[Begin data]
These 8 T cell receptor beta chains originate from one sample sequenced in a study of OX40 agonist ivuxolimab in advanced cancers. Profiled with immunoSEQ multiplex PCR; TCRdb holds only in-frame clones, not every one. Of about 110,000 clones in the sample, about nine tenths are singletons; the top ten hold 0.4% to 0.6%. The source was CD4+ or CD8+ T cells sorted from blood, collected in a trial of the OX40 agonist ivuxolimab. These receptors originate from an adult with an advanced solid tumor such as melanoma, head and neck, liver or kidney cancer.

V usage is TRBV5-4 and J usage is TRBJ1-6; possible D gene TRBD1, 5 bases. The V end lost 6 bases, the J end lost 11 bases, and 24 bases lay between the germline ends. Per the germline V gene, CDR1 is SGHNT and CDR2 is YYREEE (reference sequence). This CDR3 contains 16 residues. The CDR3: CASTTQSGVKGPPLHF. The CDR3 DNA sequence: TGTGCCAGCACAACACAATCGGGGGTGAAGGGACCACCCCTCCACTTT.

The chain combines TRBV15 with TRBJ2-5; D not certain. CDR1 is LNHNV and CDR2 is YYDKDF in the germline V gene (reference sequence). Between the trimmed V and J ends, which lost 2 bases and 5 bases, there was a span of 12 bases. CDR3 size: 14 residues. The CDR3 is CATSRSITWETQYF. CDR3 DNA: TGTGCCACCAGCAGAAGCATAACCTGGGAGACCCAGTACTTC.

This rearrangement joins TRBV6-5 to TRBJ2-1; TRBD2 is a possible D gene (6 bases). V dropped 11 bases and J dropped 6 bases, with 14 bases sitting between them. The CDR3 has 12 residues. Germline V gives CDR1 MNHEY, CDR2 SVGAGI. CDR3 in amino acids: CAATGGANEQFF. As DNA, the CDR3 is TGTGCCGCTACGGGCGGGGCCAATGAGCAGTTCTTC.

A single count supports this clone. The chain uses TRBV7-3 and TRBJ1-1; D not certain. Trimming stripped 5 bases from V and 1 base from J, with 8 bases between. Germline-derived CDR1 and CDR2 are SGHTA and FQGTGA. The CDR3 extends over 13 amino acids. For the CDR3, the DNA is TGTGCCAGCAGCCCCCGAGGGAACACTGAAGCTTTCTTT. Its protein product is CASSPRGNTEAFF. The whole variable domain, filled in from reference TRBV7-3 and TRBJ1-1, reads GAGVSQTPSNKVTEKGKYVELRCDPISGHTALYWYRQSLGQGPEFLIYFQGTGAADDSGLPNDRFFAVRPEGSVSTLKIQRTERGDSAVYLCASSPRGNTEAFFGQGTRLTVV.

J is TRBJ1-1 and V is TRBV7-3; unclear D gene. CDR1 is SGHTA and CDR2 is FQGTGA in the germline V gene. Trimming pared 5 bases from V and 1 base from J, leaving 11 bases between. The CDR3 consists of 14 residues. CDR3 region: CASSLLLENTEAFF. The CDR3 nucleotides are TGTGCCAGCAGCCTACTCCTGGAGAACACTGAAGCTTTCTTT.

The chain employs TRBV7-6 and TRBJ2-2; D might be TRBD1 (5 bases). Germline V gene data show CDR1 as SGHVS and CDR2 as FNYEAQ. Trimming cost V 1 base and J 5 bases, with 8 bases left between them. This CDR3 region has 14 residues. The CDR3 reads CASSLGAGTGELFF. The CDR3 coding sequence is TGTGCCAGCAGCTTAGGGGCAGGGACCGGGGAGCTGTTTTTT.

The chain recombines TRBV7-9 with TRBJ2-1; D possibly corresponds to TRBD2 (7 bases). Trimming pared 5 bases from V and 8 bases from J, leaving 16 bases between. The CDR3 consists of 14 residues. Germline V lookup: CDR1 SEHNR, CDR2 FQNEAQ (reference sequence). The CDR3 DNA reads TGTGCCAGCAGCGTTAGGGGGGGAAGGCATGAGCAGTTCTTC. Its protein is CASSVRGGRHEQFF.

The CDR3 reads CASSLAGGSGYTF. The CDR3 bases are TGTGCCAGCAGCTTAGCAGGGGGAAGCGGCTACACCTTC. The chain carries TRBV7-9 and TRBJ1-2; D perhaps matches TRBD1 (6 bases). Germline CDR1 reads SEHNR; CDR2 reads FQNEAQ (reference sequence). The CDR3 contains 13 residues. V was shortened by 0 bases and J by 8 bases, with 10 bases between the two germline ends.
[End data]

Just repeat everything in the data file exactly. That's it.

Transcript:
These 8 T cell receptor beta chains originate from one sample sequenced in a study of OX40 agonist ivuxolimab in advanced cancers. Profiled with immunoSEQ multiplex PCR; TCRdb holds only in-frame clones, not every one. Of about 110,000 clones in the sample, about nine tenths are singletons; the top ten hold 0.4% to 0.6%. The source was CD4+ or CD8+ T cells sorted from blood, collected in a trial of the OX40 agonist ivuxolimab. These receptors originate from an adult with an advanced solid tumor such as melanoma, head and neck, liver or kidney cancer.

V usage is TRBV5-4 and J usage is TRBJ1-6; possible D gene TRBD1, 5 bases. The V end lost 6 bases, the J end lost 11 bases, and 24 bases lay between the germline ends. Per the germline V gene, CDR1 is SGHNT and CDR2 is YYREEE (reference sequence). This CDR3 contains 16 residues. The CDR3: CASTTQSGVKGPPLHF. The CDR3 DNA sequence: TGTGCCAGCACAACACAATCGGGGGTGAAGGGACCACCCCTCCACTTT.

The chain combines TRBV15 with TRBJ2-5; D not certain. CDR1 is LNHNV and CDR2 is YYDKDF in the germline V gene (reference sequence). Between the trimmed V and J ends, which lost 2 bases and 5 bases, there was a span of 12 bases. CDR3 size: 14 residues. The CDR3 is CATSRSITWETQYF. CDR3 DNA: TGTGCCACCAGCAGAAGCATAACCTGGGAGACCCAGTACTTC.

This rearrangement joins TRBV6-5 to TRBJ2-1; TRBD2 is a possible D gene (6 bases). V dropped 11 bases and J dropped 6 bases, with 14 bases sitting between them. The CDR3 has 12 residues. Germline V gives CDR1 MNHEY, CDR2 SVGAGI. CDR3 in amino acids: CAATGGANEQFF. As DNA, the CDR3 is TGTGCCGCTACGGGCGGGGCCAATGAGCAGTTCTTC.

A single count supports this clone. The chain uses TRBV7-3 and TRBJ1-1; D not certain. Trimming stripped 5 bases from V and 1 base from J, with 8 bases between. Germline-derived CDR1 and CDR2 are SGHTA and FQGTGA. The CDR3 extends over 13 amino acids. For the CDR3, the DNA is TGTGCCAGCAGCCCCCGAGGGAACACTGAAGCTTTCTTT. Its protein product is CASSPRGNTEAFF. The whole variable domain, filled in from reference TRBV7-3 and TRBJ1-1, reads GAGVSQTPSNKVTEKGKYVELRCDPISGHTALYWYRQSLGQGPEFLIYFQGTGAADDSGLPNDRFFAVRPEGSVSTLKIQRTERGDSAVYLCASSPRGNTEAFFGQGTRLTVV.

J is TRBJ1-1 and V is TRBV7-3; unclear D gene. CDR1 is SGHTA and CDR2 is FQGTGA in the germline V gene. Trimming pared 5 bases from V and 1 base from J, leaving 11 bases between. The CDR3 consists of 14 residues. CDR3 region: CASSLLLENTEAFF. The CDR3 nucleotides are TGTGCCAGCAGCCTACTCCTGGAGAACACTGAAGCTTTCTTT.

The chain employs TRBV7-6 and TRBJ2-2; D might be TRBD1 (5 bases). Germline V gene data show CDR1 as SGHVS and CDR2 as FNYEAQ. Trimming cost V 1 base and J 5 bases, with 8 bases left between them. This CDR3 region has 14 residues. The CDR3 reads CASSLGAGTGELFF. The CDR3 coding sequence is TGTGCCAGCAGCTTAGGGGCAGGGACCGGGGAGCTGTTTTTT.

The chain recombines TRBV7-9 with TRBJ2-1; D possibly corresponds to TRBD2 (7 bases). Trimming pared 5 bases from V and 8 bases from J, leaving 16 bases between. The CDR3 consists of 14 residues. Germline V lookup: CDR1 SEHNR, CDR2 FQNEAQ (reference sequence). The CDR3 DNA reads TGTGCCAGCAGCGTTAGGGGGGGAAGGCATGAGCAGTTCTTC. Its protein is CASSVRGGRHEQFF.

The CDR3 reads CASSLAGGSGYTF. The CDR3 bases are TGTGCCAGCAGCTTAGCAGGGGGAAGCGGCTACACCTTC. The chain carries TRBV7-9 and TRBJ1-2; D perhaps matches TRBD1 (6 bases). Germline CDR1 reads SEHNR; CDR2 reads FQNEAQ (reference sequence). The CDR3 contains 13 residues. V was shortened by 0 bases and J by 8 bases, with 10 bases between the two germline ends.